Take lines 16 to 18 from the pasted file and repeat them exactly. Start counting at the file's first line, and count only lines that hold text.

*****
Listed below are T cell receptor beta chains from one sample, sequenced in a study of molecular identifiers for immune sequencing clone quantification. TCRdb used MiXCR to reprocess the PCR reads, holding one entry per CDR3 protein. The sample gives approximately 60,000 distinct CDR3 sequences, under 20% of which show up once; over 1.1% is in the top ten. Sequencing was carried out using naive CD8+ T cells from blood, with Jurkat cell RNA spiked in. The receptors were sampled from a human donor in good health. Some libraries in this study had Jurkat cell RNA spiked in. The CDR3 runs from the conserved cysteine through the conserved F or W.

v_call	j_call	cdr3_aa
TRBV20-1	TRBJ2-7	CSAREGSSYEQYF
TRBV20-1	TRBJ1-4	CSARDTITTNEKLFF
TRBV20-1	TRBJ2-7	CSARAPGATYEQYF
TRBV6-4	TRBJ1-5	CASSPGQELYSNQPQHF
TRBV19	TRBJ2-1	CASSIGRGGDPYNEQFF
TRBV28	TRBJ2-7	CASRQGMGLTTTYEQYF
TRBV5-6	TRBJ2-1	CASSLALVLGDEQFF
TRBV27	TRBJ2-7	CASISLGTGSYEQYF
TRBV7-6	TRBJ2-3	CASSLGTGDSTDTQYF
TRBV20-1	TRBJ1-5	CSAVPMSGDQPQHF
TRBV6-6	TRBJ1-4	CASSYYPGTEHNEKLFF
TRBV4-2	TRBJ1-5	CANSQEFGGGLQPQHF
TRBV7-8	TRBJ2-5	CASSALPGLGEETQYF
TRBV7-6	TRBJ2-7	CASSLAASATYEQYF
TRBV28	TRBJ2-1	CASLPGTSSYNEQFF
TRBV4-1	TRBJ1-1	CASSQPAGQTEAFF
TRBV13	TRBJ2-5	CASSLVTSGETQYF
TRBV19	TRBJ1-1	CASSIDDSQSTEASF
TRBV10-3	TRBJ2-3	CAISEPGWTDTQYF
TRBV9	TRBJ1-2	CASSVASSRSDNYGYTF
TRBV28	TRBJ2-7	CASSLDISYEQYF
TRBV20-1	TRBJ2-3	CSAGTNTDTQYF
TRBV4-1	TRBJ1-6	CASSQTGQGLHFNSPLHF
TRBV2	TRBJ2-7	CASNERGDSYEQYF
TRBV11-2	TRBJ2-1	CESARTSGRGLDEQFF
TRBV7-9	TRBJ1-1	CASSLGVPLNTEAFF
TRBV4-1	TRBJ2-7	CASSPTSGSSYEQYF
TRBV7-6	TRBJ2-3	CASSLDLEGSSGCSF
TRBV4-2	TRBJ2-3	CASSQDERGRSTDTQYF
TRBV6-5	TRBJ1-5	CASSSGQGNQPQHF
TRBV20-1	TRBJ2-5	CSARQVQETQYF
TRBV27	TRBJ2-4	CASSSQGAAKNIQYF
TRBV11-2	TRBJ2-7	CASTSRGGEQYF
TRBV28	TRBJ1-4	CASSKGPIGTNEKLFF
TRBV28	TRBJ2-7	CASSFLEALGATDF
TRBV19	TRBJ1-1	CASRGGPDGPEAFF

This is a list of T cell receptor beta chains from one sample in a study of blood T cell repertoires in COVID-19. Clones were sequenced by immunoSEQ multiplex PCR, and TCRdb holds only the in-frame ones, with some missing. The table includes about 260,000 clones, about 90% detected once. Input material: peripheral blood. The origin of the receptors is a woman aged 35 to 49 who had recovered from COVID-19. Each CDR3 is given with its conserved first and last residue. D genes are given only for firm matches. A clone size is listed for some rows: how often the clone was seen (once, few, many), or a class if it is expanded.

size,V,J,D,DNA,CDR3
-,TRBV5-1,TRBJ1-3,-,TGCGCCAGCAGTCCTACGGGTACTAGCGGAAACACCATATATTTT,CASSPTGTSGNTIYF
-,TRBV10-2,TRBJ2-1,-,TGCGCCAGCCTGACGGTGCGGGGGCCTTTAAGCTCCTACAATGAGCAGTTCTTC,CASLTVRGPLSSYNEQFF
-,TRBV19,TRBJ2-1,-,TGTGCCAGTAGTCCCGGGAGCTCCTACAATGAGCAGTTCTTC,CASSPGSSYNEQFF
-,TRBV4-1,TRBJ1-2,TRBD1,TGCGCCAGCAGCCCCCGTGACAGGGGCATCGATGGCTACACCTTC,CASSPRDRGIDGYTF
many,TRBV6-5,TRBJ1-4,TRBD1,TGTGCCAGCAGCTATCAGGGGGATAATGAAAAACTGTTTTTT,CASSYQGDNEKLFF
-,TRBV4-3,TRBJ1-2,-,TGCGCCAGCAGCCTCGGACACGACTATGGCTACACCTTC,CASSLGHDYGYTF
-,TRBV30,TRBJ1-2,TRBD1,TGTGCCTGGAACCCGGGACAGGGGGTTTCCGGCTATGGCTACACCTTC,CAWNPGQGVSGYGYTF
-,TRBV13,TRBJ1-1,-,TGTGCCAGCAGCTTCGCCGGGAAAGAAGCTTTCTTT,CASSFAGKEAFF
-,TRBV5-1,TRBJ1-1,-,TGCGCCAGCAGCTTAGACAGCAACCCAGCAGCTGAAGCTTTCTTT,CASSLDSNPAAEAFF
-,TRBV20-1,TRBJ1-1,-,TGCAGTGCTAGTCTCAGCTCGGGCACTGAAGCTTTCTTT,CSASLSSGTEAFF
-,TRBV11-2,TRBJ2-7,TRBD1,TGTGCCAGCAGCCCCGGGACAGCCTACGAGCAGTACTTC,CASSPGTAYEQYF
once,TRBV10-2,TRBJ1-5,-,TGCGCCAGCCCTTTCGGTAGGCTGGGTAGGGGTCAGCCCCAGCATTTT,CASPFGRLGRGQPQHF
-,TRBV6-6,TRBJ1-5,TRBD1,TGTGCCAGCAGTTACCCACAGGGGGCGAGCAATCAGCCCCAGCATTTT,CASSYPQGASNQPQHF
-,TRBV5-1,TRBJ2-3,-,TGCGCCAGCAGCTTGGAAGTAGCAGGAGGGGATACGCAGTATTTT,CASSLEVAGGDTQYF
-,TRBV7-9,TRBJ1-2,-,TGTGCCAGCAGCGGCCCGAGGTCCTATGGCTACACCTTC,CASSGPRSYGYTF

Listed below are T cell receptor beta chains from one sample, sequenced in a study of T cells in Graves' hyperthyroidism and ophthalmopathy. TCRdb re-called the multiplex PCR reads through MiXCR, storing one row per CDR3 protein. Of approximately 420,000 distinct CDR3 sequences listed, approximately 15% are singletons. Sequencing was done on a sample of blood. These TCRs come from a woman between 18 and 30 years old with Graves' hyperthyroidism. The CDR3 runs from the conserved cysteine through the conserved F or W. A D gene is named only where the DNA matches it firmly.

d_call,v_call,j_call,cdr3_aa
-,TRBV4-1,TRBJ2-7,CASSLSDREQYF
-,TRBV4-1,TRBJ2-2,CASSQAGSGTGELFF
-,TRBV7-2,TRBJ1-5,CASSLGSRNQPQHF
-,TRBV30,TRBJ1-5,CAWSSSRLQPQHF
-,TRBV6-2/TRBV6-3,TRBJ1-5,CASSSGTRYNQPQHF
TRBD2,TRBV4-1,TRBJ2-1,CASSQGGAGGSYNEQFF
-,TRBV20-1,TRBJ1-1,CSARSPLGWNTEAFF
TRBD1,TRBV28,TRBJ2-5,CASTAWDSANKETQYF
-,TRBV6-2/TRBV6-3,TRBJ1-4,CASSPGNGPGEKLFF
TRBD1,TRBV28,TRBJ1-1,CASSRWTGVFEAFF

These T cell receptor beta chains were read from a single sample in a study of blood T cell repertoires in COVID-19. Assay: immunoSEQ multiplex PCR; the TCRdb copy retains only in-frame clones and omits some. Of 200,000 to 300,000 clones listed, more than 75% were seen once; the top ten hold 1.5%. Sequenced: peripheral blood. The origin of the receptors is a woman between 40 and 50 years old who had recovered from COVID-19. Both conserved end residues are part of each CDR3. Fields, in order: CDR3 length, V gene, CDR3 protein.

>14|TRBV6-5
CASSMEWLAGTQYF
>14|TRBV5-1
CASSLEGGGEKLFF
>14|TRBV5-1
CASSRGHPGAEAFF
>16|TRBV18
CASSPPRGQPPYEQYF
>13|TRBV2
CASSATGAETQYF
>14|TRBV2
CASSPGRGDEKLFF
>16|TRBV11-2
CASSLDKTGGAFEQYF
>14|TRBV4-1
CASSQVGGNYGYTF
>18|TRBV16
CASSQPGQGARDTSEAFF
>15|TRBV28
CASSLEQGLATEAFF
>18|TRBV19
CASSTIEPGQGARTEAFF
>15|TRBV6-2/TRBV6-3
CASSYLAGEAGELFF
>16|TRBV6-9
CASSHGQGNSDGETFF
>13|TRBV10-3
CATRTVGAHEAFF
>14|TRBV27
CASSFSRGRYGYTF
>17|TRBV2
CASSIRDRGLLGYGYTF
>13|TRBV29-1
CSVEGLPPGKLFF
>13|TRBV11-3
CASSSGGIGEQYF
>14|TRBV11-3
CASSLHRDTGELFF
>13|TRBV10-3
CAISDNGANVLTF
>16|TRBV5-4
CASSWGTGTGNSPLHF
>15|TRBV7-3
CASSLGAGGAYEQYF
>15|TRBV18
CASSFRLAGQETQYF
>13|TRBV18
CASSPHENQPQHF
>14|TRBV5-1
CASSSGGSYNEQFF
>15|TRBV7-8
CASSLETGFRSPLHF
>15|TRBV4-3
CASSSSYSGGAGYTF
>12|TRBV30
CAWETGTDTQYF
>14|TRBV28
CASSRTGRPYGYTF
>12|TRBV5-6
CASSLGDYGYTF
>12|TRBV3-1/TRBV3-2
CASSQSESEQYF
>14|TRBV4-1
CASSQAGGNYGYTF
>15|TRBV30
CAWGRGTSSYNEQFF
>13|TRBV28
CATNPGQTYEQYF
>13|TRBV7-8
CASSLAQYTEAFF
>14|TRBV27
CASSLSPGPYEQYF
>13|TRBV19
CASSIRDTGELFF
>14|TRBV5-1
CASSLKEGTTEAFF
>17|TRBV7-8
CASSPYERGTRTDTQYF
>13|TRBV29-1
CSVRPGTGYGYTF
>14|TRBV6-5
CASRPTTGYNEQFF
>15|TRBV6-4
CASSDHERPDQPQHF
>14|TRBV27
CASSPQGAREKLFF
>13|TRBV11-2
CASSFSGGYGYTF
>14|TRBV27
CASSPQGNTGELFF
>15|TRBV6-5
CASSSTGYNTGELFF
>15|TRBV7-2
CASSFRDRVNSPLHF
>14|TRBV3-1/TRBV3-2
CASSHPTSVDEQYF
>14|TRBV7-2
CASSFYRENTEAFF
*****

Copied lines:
TRBV7-6	TRBJ2-7	CASSLAASATYEQYF
TRBV28	TRBJ2-1	CASLPGTSSYNEQFF
TRBV4-1	TRBJ1-1	CASSQPAGQTEAFF